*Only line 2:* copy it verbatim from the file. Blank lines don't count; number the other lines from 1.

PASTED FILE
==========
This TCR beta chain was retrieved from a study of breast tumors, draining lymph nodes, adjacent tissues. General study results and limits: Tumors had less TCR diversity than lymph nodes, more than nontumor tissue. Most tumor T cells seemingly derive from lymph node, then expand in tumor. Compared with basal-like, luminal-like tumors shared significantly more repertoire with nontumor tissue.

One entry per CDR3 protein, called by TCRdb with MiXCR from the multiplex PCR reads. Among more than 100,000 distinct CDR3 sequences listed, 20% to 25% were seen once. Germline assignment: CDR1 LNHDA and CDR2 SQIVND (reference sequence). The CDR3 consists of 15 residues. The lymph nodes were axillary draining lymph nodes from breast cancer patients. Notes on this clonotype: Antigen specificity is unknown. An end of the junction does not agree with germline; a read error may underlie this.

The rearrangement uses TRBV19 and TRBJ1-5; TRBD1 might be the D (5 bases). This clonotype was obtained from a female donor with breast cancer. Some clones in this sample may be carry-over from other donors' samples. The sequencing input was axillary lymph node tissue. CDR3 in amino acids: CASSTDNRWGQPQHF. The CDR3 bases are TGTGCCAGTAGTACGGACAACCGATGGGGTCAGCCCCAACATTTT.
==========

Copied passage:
One entry per CDR3 protein, called by TCRdb with MiXCR from the multiplex PCR reads. Among more than 100,000 distinct CDR3 sequences listed, 20% to 25% were seen once. Germline assignment: CDR1 LNHDA and CDR2 SQIVND (reference sequence). The CDR3 consists of 15 residues. The lymph nodes were axillary draining lymph nodes from breast cancer patients. Notes on this clonotype: Antigen specificity is unknown. An end of the junction does not agree with germline; a read error may underlie this.